The city of Red Wing has argued that the legislation on its way to the Governor is merely a “clarification” of their ability to sell MNGL. In doing so, they try to minimize the importance of this bill in terms of protecting the public’s interest in this valuable recreational space.
In the Kronschnabel case, the Minnesota Supreme Court held, “Since the legislature has imposed a governmental purpose upon the use of the property, the city is not permitted to use it otherwise or redelegate the use except by legislative authority. …The property in question is held by the city for a governmental purpose and…the city must have legislative authority to transfer it.” State v. Kronschnabel, 137 N.W.2d 200, 203. (1965)
The bill doesn’t clarify the City’s authority to sell, as if they might have the authority but it’s unclear; it grants the authority to sell. Under Kronschnabel, absent legislative authority, the City can’t sell the property. It’s that simple.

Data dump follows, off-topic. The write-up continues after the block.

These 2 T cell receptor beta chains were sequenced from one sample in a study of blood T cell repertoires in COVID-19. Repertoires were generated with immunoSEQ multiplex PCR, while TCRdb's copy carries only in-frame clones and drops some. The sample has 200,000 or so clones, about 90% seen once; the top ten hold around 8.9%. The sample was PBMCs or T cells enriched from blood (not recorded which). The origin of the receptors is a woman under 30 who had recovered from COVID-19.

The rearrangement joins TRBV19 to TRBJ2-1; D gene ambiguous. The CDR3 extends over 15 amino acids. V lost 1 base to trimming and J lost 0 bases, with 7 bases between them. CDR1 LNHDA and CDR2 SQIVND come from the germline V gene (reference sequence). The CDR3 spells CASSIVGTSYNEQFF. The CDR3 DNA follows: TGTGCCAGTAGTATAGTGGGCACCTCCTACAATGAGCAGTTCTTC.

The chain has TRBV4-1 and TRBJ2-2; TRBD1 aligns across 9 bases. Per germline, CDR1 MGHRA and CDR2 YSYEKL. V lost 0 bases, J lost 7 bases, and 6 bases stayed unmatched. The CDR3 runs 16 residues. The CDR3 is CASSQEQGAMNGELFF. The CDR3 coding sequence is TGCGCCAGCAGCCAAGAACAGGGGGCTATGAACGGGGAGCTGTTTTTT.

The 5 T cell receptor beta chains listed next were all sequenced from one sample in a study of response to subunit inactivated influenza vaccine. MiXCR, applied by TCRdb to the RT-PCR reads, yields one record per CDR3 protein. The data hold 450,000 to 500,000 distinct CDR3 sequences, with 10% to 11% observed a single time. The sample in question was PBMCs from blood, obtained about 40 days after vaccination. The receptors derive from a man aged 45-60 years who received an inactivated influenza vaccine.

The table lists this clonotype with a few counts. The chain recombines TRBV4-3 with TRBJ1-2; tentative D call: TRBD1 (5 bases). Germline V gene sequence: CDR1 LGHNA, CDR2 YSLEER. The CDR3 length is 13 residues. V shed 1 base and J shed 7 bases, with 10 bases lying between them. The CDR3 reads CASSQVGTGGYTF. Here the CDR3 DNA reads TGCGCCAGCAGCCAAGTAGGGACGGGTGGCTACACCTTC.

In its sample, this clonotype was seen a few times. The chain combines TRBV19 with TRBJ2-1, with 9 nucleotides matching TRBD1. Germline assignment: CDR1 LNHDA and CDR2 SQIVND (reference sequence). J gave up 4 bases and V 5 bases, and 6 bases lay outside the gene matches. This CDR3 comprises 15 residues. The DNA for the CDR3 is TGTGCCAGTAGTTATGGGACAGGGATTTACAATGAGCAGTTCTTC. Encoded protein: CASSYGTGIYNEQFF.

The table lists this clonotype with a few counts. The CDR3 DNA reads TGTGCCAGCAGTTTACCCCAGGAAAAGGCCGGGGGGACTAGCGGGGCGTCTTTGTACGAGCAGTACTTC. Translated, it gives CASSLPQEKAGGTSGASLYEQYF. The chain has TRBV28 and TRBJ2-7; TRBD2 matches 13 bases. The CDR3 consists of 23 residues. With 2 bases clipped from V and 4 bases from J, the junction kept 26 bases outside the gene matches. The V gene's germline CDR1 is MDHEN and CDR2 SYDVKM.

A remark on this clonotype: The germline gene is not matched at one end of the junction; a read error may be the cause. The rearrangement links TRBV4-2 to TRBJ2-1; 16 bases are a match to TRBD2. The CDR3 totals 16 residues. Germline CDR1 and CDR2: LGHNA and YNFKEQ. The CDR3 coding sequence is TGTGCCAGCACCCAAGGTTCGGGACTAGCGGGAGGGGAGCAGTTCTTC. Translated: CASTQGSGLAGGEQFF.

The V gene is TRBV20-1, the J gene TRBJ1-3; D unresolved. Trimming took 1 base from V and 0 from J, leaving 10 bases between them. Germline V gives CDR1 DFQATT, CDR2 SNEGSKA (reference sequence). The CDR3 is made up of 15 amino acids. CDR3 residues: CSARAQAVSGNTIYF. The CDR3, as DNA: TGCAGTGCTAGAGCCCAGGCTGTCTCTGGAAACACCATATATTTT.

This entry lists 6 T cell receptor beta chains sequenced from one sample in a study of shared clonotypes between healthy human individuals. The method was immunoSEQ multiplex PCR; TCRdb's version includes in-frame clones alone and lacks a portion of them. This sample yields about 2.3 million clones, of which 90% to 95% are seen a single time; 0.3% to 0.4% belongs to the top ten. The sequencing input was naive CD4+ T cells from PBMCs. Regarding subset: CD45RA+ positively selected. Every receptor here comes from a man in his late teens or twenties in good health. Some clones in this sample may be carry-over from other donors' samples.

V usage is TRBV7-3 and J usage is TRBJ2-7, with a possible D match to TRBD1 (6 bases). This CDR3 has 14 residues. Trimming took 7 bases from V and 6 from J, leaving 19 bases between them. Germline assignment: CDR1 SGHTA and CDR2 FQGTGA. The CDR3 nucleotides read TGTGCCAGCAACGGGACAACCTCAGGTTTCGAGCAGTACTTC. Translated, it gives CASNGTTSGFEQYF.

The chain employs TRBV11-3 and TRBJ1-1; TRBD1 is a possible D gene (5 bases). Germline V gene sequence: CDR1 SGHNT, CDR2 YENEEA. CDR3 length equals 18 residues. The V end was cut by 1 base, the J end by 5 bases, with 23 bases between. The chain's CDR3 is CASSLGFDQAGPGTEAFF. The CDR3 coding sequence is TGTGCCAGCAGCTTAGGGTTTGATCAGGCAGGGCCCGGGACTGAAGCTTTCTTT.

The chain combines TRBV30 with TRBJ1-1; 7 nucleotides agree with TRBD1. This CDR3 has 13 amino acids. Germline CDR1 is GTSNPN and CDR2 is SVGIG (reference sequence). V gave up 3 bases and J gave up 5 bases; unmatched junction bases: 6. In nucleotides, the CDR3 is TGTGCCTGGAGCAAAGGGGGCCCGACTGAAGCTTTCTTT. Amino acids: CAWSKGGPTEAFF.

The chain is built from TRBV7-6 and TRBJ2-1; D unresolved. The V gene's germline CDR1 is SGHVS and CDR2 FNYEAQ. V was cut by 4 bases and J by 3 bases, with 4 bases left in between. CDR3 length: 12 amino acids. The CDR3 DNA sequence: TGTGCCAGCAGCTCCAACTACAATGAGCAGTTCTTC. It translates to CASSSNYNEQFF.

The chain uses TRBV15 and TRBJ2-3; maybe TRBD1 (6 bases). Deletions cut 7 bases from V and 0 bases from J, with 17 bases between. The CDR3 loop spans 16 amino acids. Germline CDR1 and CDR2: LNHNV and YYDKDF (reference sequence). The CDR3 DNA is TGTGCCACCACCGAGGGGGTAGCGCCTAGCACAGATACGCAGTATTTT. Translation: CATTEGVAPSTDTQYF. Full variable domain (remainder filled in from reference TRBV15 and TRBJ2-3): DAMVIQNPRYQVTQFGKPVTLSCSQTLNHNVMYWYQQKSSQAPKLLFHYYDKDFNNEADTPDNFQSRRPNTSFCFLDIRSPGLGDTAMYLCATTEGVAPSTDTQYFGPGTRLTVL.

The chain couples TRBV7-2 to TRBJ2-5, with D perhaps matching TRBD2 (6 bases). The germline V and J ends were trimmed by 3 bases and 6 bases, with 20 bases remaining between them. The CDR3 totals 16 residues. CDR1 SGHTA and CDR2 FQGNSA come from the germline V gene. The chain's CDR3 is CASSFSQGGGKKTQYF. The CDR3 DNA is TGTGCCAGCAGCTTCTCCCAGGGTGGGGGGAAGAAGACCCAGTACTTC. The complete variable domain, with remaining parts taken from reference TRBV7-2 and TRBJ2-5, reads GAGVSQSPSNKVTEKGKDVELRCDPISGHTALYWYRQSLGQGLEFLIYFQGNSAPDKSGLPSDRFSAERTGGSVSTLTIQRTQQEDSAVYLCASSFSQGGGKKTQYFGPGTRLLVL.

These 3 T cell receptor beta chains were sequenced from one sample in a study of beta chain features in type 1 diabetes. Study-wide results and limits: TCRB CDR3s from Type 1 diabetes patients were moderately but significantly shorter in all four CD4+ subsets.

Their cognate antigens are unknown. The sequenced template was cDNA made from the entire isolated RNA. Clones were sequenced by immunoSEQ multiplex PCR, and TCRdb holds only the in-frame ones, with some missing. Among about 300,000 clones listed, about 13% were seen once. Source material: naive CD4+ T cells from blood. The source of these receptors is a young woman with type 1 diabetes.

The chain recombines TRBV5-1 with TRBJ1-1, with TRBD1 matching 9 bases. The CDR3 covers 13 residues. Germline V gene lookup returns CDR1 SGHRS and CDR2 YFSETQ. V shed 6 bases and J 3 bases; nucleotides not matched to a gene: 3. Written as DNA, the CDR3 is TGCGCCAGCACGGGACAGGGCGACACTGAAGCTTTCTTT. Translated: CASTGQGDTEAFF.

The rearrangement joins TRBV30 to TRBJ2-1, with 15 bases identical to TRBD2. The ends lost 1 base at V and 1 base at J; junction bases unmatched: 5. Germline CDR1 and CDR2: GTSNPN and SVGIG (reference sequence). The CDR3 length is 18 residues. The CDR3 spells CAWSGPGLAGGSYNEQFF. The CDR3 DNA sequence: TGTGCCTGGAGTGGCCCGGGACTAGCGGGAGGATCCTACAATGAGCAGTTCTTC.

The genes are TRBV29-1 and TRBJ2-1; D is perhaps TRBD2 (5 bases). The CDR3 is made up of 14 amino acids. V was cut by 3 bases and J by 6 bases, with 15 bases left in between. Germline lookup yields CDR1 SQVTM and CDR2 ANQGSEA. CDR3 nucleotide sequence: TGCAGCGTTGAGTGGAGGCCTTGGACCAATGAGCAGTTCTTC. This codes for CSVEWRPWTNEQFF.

Why does this matter? It matters because we have been denied by the City Council the opportunity to weigh in on what requirements should be included in the legislation prior to legislative action, such as deed restrictions, enforcement provisions, reversion clauses, etc.
It’s true the Council has to ratify the legislation in order for it to become law, but the Council is now free to proceed with the sale without any additional protection of the public’s interest than what is contained in the bill.
Ask yourself this, if the legislation really was merely a clarification, then why didn’t the Council put it on the agenda for approval?